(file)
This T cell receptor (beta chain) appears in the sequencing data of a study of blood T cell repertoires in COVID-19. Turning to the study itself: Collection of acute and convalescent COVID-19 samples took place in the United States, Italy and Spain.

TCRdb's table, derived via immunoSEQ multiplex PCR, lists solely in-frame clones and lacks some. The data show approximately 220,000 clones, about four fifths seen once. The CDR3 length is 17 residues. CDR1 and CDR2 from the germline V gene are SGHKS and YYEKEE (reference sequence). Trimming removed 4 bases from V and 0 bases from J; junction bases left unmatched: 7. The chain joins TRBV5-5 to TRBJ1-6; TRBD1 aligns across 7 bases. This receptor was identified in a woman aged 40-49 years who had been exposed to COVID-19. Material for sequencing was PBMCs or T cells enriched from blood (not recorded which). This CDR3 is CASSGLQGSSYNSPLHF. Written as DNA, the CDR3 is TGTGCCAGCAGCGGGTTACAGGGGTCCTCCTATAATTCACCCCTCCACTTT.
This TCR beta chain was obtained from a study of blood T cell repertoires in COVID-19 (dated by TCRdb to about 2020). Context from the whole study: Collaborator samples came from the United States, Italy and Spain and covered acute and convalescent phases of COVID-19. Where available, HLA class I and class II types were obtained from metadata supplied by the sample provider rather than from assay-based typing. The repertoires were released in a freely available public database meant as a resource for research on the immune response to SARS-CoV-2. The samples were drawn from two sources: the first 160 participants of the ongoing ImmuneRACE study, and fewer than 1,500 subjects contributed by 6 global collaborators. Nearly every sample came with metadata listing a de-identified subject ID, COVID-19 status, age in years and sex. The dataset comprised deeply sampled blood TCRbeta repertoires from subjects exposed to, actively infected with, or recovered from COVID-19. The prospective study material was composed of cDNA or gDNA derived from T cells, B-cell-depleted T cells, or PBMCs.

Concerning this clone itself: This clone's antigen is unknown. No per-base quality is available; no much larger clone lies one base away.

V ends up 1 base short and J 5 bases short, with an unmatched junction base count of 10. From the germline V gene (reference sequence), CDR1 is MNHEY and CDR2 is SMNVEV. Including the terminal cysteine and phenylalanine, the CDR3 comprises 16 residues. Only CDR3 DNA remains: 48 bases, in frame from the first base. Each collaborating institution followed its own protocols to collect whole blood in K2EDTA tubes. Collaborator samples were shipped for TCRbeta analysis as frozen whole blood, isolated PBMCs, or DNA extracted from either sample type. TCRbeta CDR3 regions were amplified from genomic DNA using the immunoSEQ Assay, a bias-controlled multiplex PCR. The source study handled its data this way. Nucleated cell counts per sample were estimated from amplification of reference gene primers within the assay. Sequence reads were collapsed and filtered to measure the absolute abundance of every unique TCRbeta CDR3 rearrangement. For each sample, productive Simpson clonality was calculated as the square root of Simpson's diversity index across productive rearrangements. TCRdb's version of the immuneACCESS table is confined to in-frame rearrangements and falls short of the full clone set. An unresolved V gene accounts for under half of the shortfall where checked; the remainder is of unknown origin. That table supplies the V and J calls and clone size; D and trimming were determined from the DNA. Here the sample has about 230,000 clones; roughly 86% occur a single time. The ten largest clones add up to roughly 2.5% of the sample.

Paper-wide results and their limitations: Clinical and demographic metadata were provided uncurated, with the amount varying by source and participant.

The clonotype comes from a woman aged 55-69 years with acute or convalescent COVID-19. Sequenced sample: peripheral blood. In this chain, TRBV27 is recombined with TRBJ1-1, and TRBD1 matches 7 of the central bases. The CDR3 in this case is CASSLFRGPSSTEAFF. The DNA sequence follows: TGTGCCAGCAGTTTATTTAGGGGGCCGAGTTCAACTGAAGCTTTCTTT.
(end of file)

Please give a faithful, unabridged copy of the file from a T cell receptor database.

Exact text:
This T cell receptor (beta chain) appears in the sequencing data of a study of blood T cell repertoires in COVID-19. Turning to the study itself: Collection of acute and convalescent COVID-19 samples took place in the United States, Italy and Spain.

TCRdb's table, derived via immunoSEQ multiplex PCR, lists solely in-frame clones and lacks some. The data show approximately 220,000 clones, about four fifths seen once. The CDR3 length is 17 residues. CDR1 and CDR2 from the germline V gene are SGHKS and YYEKEE (reference sequence). Trimming removed 4 bases from V and 0 bases from J; junction bases left unmatched: 7. The chain joins TRBV5-5 to TRBJ1-6; TRBD1 aligns across 7 bases. This receptor was identified in a woman aged 40-49 years who had been exposed to COVID-19. Material for sequencing was PBMCs or T cells enriched from blood (not recorded which). This CDR3 is CASSGLQGSSYNSPLHF. Written as DNA, the CDR3 is TGTGCCAGCAGCGGGTTACAGGGGTCCTCCTATAATTCACCCCTCCACTTT.
This TCR beta chain was obtained from a study of blood T cell repertoires in COVID-19 (dated by TCRdb to about 2020). Context from the whole study: Collaborator samples came from the United States, Italy and Spain and covered acute and convalescent phases of COVID-19. Where available, HLA class I and class II types were obtained from metadata supplied by the sample provider rather than from assay-based typing. The repertoires were released in a freely available public database meant as a resource for research on the immune response to SARS-CoV-2. The samples were drawn from two sources: the first 160 participants of the ongoing ImmuneRACE study, and fewer than 1,500 subjects contributed by 6 global collaborators. Nearly every sample came with metadata listing a de-identified subject ID, COVID-19 status, age in years and sex. The dataset comprised deeply sampled blood TCRbeta repertoires from subjects exposed to, actively infected with, or recovered from COVID-19. The prospective study material was composed of cDNA or gDNA derived from T cells, B-cell-depleted T cells, or PBMCs.

Concerning this clone itself: This clone's antigen is unknown. No per-base quality is available; no much larger clone lies one base away.

V ends up 1 base short and J 5 bases short, with an unmatched junction base count of 10. From the germline V gene (reference sequence), CDR1 is MNHEY and CDR2 is SMNVEV. Including the terminal cysteine and phenylalanine, the CDR3 comprises 16 residues. Only CDR3 DNA remains: 48 bases, in frame from the first base. Each collaborating institution followed its own protocols to collect whole blood in K2EDTA tubes. Collaborator samples were shipped for TCRbeta analysis as frozen whole blood, isolated PBMCs, or DNA extracted from either sample type. TCRbeta CDR3 regions were amplified from genomic DNA using the immunoSEQ Assay, a bias-controlled multiplex PCR. The source study handled its data this way. Nucleated cell counts per sample were estimated from amplification of reference gene primers within the assay. Sequence reads were collapsed and filtered to measure the absolute abundance of every unique TCRbeta CDR3 rearrangement. For each sample, productive Simpson clonality was calculated as the square root of Simpson's diversity index across productive rearrangements. TCRdb's version of the immuneACCESS table is confined to in-frame rearrangements and falls short of the full clone set. An unresolved V gene accounts for under half of the shortfall where checked; the remainder is of unknown origin. That table supplies the V and J calls and clone size; D and trimming were determined from the DNA. Here the sample has about 230,000 clones; roughly 86% occur a single time. The ten largest clones add up to roughly 2.5% of the sample.

Paper-wide results and their limitations: Clinical and demographic metadata were provided uncurated, with the amount varying by source and participant.

The clonotype comes from a woman aged 55-69 years with acute or convalescent COVID-19. Sequenced sample: peripheral blood. In this chain, TRBV27 is recombined with TRBJ1-1, and TRBD1 matches 7 of the central bases. The CDR3 in this case is CASSLFRGPSSTEAFF. The DNA sequence follows: TGTGCCAGCAGTTTATTTAGGGGGCCGAGTTCAACTGAAGCTTTCTTT.